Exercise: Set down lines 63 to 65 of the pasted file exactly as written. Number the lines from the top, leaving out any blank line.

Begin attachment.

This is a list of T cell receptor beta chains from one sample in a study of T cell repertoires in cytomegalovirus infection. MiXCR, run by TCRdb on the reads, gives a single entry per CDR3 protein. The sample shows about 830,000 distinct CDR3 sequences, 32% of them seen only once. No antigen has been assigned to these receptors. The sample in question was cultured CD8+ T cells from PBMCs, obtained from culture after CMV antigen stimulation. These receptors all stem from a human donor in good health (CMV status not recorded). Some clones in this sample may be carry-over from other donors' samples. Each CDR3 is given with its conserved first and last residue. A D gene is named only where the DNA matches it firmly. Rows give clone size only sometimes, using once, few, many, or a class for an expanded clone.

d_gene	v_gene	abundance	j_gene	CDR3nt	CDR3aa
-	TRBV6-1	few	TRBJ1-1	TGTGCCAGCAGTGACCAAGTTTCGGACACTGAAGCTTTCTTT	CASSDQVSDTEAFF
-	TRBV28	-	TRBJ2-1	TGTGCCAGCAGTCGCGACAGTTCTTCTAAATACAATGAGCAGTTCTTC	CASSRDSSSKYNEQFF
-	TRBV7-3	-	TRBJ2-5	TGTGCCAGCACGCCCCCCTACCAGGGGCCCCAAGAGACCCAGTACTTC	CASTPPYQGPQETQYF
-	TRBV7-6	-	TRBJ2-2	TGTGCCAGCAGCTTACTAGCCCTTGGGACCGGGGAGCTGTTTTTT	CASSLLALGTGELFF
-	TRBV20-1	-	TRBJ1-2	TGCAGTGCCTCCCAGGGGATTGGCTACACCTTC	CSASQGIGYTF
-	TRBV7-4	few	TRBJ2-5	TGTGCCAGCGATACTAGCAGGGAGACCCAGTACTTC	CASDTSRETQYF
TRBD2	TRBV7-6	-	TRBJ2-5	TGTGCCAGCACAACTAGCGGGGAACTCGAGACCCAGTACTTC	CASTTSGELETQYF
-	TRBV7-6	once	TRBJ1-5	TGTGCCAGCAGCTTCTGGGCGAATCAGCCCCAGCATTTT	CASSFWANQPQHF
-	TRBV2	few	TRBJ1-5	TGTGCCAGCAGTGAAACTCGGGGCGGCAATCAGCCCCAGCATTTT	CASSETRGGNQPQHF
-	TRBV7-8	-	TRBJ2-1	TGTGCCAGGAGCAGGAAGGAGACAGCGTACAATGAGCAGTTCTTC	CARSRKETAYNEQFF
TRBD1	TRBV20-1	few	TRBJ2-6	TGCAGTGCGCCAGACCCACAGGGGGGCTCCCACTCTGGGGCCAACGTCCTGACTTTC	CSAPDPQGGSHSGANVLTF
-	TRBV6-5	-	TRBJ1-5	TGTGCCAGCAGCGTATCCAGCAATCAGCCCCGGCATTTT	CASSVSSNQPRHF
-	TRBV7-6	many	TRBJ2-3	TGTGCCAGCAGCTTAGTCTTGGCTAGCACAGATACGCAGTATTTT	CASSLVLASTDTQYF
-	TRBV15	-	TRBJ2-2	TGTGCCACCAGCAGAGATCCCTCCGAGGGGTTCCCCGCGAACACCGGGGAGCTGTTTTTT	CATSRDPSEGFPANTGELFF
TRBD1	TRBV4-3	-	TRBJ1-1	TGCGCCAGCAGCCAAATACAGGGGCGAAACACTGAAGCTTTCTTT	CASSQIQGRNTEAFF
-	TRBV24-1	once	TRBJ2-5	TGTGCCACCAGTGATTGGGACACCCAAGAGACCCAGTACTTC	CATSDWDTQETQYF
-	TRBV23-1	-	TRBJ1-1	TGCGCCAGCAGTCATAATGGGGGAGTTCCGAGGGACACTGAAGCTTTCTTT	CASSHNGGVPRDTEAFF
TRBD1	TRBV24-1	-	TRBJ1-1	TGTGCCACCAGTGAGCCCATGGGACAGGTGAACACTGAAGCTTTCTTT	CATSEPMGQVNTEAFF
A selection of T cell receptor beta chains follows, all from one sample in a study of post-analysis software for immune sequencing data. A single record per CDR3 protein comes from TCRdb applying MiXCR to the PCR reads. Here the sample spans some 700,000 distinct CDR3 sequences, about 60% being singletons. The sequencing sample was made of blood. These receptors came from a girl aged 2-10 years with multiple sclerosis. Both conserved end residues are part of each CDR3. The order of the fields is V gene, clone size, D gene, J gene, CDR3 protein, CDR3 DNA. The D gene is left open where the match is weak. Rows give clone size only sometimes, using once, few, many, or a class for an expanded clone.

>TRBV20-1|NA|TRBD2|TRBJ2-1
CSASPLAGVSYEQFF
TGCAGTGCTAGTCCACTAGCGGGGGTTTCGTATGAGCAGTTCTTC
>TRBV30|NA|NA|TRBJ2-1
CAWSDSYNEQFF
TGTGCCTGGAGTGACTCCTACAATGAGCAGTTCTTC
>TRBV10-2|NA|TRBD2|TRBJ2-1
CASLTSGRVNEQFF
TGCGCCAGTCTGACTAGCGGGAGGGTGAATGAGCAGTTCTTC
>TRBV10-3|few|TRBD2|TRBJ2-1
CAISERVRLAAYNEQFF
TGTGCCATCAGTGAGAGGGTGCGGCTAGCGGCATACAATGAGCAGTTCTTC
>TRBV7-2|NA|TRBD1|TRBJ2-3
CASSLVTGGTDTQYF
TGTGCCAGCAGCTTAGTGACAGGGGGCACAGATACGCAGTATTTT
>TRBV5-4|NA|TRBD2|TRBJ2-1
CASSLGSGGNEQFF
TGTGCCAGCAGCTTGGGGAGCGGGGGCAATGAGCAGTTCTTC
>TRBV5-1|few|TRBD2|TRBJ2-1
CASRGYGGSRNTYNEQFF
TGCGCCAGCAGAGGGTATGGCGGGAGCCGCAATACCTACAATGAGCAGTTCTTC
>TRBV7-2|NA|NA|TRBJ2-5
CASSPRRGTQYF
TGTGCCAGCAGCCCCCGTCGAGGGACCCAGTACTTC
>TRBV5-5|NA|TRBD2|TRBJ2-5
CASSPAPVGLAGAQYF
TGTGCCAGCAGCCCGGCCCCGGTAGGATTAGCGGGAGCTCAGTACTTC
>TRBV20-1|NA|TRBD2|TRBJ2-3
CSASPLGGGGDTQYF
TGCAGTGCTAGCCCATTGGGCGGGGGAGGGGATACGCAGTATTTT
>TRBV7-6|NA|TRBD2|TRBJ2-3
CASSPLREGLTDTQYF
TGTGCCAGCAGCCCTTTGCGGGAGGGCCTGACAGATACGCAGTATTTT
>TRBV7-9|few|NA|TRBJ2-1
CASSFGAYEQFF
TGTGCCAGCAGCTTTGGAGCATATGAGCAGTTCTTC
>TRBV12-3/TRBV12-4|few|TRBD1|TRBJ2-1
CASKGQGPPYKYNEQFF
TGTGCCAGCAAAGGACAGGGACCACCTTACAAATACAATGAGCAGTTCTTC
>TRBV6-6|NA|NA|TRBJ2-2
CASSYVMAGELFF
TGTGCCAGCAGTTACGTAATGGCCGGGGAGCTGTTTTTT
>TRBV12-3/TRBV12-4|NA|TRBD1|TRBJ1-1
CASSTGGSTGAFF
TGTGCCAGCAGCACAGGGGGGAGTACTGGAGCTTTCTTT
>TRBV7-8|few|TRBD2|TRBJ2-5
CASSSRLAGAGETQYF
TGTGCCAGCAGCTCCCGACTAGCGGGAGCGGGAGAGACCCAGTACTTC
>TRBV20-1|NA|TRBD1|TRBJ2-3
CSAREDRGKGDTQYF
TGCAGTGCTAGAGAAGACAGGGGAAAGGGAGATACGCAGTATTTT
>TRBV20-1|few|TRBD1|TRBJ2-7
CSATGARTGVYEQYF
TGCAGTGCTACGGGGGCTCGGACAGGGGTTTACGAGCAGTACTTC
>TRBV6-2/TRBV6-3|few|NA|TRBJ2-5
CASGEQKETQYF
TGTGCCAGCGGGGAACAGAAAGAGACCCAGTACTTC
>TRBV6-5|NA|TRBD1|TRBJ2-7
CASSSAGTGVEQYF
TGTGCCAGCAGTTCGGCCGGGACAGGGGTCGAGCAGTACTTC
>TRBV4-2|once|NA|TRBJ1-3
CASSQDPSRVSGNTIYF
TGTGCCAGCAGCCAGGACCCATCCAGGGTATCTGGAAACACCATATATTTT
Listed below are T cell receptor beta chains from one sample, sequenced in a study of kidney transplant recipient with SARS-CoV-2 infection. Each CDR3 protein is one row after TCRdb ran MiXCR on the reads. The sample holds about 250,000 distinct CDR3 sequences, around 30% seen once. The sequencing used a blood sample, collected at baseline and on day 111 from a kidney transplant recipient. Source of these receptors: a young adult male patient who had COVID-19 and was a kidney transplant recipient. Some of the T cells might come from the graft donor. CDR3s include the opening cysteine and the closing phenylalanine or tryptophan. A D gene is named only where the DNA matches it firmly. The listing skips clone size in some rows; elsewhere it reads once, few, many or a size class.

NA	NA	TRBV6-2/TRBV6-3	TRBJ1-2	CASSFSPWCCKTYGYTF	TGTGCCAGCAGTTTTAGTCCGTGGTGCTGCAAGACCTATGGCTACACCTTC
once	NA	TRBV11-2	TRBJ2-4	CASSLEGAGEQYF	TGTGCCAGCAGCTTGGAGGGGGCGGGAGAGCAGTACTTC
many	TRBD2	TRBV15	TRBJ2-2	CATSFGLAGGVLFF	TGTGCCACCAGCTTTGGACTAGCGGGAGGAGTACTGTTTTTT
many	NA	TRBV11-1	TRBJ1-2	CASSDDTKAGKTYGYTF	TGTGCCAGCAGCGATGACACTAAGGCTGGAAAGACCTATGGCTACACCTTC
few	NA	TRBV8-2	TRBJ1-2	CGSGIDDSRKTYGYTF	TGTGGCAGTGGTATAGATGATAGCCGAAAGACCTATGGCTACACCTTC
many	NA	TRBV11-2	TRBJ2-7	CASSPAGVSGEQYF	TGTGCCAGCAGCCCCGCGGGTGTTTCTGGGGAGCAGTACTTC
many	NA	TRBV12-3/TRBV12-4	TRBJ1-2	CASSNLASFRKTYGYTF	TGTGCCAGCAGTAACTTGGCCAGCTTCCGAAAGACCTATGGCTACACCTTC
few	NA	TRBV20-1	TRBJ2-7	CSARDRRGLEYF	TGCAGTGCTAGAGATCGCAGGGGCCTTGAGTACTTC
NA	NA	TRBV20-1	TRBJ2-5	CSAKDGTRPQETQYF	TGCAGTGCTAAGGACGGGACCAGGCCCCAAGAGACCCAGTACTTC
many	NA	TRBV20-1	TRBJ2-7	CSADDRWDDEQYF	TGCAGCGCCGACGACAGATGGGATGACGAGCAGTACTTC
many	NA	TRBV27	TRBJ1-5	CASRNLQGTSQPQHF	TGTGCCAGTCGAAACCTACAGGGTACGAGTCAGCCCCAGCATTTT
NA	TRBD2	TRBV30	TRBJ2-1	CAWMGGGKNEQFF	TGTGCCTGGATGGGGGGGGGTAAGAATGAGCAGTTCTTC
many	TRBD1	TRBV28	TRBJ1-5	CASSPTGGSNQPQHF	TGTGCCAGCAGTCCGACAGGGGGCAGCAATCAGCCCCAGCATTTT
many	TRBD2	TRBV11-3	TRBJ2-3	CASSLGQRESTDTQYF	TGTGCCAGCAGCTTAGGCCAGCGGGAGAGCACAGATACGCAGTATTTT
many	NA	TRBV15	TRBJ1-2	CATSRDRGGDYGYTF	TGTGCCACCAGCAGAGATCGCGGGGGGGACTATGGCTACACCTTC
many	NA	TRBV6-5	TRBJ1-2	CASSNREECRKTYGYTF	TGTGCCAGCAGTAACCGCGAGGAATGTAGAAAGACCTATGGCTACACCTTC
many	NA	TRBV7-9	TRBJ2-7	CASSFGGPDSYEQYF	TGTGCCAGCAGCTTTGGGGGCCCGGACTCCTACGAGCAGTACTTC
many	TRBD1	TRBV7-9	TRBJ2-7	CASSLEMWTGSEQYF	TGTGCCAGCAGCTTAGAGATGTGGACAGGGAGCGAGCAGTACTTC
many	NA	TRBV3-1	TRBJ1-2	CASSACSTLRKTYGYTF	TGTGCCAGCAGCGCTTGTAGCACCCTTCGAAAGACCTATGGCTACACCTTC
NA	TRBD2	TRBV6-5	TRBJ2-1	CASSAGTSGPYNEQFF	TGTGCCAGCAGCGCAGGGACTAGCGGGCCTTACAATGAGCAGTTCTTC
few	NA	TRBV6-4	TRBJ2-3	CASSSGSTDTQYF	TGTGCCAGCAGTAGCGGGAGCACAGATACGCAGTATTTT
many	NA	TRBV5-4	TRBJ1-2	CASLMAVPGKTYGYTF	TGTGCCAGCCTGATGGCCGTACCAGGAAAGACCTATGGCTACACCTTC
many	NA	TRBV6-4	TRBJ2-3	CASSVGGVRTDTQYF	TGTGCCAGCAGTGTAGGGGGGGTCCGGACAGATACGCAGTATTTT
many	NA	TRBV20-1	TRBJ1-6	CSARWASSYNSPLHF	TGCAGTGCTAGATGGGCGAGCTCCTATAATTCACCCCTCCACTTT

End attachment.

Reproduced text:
TGTGCCAGCAGTTACGTAATGGCCGGGGAGCTGTTTTTT
>TRBV12-3/TRBV12-4|NA|TRBD1|TRBJ1-1
CASSTGGSTGAFF